Arcadia residents want better sidewalks in the village. That’s according to comments collected as part of a community survey. The Courier reports there are four proposed improvements that could be funded by a Neighborhood Revitalization grant. The majority of people who have been surveyed say they want new sidewalks installed and damaged sidewalks repaired. A potential project would also see the school connected to the village park with a sidewalk.

Other popular proposals include improving the park, street repairs, and removing 33 damaged trees in Arcadia.

The village could get as much as $500,000 in a grant from the Ohio Department of Development. The grant proposal will be submitted this month. Winners will be announced in the fall.

MORE: The Courier

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6/10/16 – 4:59 A.M.

Marathon Petroleum has reached an agreement with the federal government to reduce pollution at refineries in Detroit and Canton. The Associated Press reports the Findlay-based company will spend around $6 million to shut down a flare at the fence line of the Detroit facility. Another $36 million will be spent to install new equipment to capture and recycle gasses that would normally be sent to the flare.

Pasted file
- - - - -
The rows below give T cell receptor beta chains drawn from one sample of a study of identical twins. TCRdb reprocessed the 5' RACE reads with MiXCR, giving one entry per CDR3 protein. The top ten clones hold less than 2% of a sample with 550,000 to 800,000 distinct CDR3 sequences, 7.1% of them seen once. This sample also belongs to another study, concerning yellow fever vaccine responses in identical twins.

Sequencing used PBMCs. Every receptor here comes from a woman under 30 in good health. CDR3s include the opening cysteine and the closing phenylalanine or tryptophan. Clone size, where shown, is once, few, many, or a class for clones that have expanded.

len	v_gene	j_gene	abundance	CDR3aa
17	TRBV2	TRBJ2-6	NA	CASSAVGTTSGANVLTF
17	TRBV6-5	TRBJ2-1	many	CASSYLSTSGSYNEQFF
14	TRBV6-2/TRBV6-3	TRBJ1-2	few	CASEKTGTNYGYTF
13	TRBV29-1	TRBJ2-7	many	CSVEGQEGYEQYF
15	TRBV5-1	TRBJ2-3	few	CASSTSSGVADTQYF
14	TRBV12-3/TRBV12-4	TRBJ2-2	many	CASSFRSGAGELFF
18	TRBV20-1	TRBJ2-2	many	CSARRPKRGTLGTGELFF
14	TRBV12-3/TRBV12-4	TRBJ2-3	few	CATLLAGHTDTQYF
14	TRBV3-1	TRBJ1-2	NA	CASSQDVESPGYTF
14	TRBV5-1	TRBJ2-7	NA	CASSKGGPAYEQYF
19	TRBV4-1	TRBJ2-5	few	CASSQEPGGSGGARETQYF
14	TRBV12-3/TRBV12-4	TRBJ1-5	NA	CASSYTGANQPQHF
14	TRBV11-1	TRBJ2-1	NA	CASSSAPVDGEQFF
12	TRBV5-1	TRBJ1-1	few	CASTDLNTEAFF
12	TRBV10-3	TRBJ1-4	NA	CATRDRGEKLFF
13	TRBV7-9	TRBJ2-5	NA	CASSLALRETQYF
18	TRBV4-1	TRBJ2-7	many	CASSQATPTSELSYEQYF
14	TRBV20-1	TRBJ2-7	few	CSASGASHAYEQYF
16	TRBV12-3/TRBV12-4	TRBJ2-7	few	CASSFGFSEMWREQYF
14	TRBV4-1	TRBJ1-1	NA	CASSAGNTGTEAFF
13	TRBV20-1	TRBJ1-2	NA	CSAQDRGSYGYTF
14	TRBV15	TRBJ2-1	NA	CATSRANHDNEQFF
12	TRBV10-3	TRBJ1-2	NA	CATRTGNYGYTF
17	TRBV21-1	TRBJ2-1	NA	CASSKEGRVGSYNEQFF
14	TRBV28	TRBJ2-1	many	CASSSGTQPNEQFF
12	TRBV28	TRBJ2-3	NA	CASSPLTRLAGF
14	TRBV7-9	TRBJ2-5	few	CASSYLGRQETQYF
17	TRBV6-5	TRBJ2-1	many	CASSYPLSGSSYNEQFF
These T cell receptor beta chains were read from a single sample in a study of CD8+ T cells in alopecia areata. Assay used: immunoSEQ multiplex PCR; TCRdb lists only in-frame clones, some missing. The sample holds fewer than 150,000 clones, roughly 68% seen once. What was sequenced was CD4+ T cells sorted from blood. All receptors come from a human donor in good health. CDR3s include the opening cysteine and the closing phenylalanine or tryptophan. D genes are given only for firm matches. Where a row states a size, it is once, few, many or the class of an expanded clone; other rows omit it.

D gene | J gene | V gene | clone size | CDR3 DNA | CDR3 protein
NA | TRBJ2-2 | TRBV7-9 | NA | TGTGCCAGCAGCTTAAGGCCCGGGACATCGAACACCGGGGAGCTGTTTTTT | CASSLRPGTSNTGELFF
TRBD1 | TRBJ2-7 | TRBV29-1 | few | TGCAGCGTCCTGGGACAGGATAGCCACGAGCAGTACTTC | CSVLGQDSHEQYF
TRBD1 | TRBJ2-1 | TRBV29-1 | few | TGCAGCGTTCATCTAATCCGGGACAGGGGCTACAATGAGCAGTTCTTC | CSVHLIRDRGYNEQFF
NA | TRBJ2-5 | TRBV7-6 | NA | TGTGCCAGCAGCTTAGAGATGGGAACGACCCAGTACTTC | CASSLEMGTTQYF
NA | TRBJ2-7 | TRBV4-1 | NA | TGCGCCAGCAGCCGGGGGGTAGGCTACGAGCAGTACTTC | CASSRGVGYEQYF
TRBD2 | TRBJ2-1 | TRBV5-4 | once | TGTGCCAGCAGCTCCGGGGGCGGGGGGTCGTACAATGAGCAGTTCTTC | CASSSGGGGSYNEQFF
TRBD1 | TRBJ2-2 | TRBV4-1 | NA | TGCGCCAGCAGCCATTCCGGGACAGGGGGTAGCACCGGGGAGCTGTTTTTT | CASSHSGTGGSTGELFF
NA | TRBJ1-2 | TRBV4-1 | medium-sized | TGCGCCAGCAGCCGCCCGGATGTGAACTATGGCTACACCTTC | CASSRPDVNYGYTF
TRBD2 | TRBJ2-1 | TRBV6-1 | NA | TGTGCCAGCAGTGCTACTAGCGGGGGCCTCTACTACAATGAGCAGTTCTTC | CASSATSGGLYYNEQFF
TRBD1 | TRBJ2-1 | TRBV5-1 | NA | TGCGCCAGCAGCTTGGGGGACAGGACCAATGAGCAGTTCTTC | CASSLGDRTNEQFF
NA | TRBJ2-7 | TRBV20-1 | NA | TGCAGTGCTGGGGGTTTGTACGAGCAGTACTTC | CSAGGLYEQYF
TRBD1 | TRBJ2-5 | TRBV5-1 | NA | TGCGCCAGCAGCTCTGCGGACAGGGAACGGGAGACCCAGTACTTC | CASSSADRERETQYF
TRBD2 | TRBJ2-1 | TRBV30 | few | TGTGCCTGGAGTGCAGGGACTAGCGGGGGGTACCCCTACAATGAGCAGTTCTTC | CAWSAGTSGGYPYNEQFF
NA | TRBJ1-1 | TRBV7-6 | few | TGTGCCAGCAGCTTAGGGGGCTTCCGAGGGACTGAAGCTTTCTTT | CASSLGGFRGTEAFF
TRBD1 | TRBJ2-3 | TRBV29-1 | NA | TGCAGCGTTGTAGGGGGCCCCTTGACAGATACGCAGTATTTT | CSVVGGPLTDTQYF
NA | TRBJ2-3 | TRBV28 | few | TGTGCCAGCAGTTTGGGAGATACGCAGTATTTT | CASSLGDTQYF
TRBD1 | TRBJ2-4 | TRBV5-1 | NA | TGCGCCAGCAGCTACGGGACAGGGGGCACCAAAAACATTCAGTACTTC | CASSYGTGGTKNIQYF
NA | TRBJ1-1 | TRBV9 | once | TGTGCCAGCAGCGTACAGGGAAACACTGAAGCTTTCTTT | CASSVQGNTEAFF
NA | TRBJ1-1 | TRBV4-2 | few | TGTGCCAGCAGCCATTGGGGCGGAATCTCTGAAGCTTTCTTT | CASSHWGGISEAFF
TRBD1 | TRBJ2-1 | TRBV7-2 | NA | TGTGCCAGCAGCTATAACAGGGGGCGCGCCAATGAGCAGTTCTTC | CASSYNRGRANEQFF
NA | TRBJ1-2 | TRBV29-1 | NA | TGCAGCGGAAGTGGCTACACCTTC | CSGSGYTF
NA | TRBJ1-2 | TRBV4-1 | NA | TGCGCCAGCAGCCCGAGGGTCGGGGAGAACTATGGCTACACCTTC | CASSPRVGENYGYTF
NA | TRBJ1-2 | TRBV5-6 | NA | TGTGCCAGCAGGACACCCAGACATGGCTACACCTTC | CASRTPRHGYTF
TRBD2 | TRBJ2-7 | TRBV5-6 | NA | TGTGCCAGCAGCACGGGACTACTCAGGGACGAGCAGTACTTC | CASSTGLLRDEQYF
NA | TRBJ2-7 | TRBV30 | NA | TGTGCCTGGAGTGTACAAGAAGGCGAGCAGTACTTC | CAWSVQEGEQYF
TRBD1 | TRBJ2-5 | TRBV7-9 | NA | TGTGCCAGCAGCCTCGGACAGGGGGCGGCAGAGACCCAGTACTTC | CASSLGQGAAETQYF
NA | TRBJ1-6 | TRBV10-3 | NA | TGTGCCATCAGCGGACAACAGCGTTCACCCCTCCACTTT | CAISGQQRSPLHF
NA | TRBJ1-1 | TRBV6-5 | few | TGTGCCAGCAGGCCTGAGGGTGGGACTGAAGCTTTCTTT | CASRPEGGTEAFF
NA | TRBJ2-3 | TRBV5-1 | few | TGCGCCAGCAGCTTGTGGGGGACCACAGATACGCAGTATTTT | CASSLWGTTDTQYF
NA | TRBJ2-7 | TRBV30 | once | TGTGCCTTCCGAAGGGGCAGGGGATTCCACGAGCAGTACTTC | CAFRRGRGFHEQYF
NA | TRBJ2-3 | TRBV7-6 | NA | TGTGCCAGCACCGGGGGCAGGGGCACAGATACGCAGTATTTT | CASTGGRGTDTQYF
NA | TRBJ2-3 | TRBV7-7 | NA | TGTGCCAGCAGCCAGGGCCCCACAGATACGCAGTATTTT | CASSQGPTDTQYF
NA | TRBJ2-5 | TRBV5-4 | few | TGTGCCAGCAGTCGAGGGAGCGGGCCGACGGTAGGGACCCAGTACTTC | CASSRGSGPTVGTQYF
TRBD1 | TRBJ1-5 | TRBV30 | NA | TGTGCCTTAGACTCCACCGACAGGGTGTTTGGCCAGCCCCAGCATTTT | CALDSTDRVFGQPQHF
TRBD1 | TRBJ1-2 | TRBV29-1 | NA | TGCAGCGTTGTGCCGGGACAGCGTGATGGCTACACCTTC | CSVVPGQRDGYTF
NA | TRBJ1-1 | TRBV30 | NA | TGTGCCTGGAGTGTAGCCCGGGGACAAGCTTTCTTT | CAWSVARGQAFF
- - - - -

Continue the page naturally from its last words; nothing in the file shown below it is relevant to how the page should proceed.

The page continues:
The improvements are expected to reduce sulfur dioxide emissions by 28 million tons per year. The agreement also says Marathon has to reduce the emissions by another 7 tons per year starting in 2019.

Marathon has requested a 30-month extension for the shutdown of the flare to build the system that will allow it to be safely shut down. Three flares in the Detroit refinery are in compliance with government standards while a fourth will be compliant by the end of the month.

The AP reports residents in a neighborhood in southwest Detroit have complained about pollution from the refinery in the past.

MORE: The Courier